So, as I've discussed in previous posts, I'm running into some difficulty in getting our FRG to accept the unconditional donation of money that I raised (please note I am NOT an FRG volunteer...not even a Key Caller) from the Tastefully Simple party. Part of it, I think, is a misunderstanding of the regulations and part of it is that the regulations themselves are entirely too strict.
When we were in Alaska, I was involved in our FRG. This was before the regulations governing every aspect of a Family Readiness Group were put in place. We had a great FRG. Granted, this was pre-9.11 but it functioned well. We had great holiday parties, social events, and support events. We raised enough money to support these activities and really had no problems. Then the new regulations were put in place and everything changed.
We couldn't raise money the way we used to. Bake sales were restricted. Fundraisers were restricted. What the money we DID manage to raise was restricted in it's use. It was like running into a brick wall. Eventually, your head starts to hurt so you stop doing that.
Fort Rucker was even worse. We tried to hold fundraisers on post to support the different activities inherent to flight school but everywhere we turned, we were restricted in what we could sell, where we could sell it, when we could sell it, and to whom we could sell it. You couldn't sell anything that competed with AAFES or DeCA. So that eliminates all food items, flowers, clothing, and toiletries. Lovely. Never mind that DeCA didn't sell See's candy...they sold CHOCOLATE and that was close enough.
And you couldn't sell to people outside of flight school. We couldn't go down to Wal-Mart and host a bake sale to raise money. We could sell to our own people but not to the local people within the community. So basically we had to fund our own activities.
I don't know about you but if that's the case, I'm not going to waste my time holding a bake sale so that my own husband can spend $1 on a cookie that I could easily bake at home for 9 cents and not take 4 hours to sell. Which is pretty much what we're running into here too. Our unit's FRG is holding a 50-50 raffle. The tickets are being sold only to unit members and their families. The winner will get 50% of the money raised through ticket sales and the rest will go to fund the homecoming party.
So we have to pay for a ticket for our OWN raffle that goes to support our OWN homecoming party? Right. But I can't have my Tastefully Simple consultant hand over a check for $300 as a donation. And yet we bitch, incessantly, about the fact that "the public doesn't support us military families".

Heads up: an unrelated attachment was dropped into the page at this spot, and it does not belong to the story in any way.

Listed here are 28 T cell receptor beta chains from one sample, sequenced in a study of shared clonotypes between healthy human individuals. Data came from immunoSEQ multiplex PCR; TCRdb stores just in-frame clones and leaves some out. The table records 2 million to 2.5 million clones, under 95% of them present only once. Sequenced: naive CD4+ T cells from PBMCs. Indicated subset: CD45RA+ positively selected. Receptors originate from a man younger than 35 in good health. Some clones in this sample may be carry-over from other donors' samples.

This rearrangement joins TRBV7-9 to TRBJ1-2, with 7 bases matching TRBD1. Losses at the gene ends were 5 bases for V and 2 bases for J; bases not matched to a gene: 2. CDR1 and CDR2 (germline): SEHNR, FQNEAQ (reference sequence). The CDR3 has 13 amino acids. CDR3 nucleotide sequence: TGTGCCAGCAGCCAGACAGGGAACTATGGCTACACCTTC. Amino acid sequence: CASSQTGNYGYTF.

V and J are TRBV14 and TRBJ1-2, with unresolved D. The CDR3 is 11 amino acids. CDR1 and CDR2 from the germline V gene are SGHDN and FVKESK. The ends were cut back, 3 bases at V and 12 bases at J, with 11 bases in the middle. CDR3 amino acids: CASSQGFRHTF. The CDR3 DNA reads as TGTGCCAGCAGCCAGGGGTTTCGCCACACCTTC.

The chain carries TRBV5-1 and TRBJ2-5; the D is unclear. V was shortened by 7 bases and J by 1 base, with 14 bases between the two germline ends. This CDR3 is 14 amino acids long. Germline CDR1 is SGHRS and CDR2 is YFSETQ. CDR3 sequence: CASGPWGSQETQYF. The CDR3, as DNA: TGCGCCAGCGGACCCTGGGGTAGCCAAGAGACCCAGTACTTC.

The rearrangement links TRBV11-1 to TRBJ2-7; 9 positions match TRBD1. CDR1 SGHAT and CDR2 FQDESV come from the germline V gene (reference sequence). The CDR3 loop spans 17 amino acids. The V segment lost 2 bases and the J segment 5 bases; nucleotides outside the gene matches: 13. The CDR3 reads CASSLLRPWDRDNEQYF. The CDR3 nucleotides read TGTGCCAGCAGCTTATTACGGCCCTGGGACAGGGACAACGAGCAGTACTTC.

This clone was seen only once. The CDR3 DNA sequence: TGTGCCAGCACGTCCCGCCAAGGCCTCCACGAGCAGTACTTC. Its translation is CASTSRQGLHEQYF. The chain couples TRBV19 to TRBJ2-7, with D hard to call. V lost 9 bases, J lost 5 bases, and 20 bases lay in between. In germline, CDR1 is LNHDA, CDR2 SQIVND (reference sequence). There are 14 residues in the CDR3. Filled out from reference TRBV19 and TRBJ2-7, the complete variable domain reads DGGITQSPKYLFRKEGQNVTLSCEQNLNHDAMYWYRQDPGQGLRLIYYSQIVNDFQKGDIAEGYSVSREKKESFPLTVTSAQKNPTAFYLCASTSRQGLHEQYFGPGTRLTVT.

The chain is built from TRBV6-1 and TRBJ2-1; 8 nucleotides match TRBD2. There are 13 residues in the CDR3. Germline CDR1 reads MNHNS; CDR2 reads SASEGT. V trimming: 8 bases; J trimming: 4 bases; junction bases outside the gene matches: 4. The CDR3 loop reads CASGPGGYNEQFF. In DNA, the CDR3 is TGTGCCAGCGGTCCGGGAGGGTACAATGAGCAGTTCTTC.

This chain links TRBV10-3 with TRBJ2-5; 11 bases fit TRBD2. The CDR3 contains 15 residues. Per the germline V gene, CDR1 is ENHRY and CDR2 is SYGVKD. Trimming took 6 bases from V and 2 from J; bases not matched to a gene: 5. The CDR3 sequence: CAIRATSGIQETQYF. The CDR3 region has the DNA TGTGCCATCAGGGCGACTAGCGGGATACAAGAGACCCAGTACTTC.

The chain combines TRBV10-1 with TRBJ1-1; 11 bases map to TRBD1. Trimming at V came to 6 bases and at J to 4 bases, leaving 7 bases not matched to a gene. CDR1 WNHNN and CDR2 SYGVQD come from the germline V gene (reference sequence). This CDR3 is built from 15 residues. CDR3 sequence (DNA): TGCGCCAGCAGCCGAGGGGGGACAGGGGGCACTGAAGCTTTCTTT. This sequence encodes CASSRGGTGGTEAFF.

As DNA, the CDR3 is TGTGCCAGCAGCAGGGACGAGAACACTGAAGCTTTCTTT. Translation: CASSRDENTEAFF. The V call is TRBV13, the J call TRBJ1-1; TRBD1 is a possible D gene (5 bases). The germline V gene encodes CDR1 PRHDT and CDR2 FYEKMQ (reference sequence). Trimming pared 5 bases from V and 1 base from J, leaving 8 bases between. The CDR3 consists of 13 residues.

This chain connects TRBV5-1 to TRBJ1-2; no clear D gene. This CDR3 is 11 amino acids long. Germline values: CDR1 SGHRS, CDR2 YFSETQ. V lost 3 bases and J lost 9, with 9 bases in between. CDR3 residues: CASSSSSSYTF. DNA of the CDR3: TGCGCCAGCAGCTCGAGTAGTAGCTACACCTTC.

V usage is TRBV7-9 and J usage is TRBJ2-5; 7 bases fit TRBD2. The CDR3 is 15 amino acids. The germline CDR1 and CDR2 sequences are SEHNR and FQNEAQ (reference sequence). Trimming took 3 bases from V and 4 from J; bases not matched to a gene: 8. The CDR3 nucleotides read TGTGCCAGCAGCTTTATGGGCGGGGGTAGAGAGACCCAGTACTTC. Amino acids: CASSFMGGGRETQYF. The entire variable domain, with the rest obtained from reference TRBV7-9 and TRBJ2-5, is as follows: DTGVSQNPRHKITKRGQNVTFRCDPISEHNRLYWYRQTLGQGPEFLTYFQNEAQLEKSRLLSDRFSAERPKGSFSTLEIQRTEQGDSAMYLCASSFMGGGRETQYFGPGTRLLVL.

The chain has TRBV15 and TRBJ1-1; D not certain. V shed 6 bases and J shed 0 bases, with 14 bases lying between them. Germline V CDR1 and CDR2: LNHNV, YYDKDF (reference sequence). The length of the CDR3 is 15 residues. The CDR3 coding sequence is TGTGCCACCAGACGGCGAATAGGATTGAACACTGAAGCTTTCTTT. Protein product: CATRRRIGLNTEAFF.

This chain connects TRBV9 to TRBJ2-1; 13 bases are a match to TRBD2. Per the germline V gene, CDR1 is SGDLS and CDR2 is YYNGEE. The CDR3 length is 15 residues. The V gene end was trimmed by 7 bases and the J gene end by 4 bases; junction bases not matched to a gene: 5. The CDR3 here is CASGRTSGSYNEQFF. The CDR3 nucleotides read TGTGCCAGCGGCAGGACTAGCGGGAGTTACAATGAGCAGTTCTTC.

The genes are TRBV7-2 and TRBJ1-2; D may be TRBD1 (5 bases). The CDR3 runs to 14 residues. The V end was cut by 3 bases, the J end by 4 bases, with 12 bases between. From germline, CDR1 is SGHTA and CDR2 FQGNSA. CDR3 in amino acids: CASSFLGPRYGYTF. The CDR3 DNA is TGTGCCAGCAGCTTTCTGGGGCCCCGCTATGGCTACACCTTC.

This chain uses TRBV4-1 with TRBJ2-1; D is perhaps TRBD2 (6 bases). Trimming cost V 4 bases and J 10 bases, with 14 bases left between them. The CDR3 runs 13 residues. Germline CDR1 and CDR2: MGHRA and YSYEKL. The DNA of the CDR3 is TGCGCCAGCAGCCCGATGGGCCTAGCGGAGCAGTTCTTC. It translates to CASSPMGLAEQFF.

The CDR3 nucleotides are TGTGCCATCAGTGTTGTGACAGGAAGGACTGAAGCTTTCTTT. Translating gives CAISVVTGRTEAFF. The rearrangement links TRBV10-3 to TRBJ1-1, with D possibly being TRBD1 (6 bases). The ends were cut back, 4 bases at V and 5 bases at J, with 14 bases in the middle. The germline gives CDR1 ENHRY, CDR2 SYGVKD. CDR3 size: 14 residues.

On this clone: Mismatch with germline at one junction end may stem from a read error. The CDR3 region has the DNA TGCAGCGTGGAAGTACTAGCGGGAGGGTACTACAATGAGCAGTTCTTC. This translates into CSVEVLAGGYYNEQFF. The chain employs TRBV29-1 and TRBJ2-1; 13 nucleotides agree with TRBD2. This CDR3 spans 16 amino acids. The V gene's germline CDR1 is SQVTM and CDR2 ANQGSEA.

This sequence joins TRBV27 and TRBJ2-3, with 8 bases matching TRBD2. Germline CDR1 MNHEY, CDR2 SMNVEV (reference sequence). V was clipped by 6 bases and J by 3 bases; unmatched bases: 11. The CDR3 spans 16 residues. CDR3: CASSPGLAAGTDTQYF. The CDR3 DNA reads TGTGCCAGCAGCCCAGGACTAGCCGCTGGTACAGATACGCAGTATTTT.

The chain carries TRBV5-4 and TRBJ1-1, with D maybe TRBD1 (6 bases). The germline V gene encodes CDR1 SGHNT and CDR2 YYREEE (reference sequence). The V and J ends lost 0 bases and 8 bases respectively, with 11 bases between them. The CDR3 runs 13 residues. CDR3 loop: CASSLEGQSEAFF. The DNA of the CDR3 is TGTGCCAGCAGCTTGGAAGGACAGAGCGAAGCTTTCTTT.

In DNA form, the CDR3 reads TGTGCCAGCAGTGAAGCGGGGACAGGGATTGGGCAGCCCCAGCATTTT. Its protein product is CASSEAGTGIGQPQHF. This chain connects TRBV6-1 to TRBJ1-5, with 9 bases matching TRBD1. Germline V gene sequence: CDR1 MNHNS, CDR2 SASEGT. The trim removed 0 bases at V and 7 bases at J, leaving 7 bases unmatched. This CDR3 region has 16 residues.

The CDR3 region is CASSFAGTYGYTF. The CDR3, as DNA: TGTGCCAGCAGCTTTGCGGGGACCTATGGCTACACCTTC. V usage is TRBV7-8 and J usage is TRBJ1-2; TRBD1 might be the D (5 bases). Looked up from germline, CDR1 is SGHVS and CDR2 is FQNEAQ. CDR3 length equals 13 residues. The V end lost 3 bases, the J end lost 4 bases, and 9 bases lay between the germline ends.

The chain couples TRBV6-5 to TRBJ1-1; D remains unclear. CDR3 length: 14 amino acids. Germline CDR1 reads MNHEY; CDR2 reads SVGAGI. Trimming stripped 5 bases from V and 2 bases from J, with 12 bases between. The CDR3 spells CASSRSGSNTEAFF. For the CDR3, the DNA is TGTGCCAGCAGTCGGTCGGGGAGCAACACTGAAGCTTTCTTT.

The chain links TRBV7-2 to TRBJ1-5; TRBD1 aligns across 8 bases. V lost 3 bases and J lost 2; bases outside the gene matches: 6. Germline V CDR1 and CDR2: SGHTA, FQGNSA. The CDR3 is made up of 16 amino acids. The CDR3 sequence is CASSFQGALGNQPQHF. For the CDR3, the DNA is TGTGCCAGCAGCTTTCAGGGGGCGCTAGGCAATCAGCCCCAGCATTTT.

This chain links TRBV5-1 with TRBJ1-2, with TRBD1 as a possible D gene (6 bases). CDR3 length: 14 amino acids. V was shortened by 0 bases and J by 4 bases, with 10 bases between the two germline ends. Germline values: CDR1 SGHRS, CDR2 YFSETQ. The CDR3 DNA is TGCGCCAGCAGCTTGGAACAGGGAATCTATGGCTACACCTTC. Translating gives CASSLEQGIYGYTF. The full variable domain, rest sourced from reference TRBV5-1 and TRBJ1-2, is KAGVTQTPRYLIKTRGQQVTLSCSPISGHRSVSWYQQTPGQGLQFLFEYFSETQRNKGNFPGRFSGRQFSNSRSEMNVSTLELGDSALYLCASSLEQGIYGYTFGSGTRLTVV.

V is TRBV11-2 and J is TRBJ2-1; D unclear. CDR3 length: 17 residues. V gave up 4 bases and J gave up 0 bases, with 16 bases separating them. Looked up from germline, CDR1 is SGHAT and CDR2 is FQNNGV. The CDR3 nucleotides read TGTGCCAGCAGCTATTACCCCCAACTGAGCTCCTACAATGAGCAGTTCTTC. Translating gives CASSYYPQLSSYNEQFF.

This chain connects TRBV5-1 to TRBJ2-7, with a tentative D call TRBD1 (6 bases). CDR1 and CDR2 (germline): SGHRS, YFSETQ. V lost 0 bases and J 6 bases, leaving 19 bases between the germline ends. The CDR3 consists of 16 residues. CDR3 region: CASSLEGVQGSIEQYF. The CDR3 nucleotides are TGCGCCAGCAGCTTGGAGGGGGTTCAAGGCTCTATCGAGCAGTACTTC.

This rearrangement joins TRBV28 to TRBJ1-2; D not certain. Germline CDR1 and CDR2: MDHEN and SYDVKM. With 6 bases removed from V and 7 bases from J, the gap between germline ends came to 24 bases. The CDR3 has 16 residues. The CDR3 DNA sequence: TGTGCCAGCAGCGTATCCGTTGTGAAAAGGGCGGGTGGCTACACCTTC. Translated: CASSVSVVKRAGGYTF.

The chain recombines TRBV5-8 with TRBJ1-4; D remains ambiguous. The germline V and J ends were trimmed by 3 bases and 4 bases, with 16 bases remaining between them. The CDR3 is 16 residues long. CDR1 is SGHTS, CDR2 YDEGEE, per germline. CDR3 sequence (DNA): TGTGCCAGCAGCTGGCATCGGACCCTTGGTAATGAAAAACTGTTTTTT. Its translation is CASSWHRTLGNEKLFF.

I wonder if it has ever occurred to the people that design the damn regulations that the public doesn't support military families because they literally cannot. That Army regulation 600-29 literally prevents the public from financially contributing in any manner? The "Army Commander’s Guide to Family Readiness Group Operations" specifically states in paragraph 2-3, "Family Readiness Group External Fund-Raising...FRGs are not established for the purpose of being a fund-raising organization. FRGs may not engage in fundraising activities beyond what was described above at paragraph 2-2, Informal Funds. The FRG has no authority to engage in external fundraising on or off post."
In addition, the regulation goes on to further state the restrictions upon UNSOLICITED donations of any kind. So, not only can FRGs NOT raise money, they can't accept monies offered to them out of the kindness of the hearts' of those offering. Yet FRGs are expected to offer up social activities, homecoming parties, volunteer recognition, hail and farewell gatherings, and other social activities especially in this era of increased OpTempo and high deployment rates.
Talk about being stuck between a rock and a hard place. Something needs to change. FRGs are damned if they do and damned if they don't. They can't raise funds in order to provide the services expected of them yet the services ARE expected of them. By the families of the men and women who leave them behind to go and fight for their country and to uphold the oath they swore when they joined the military.
Something needs to change.
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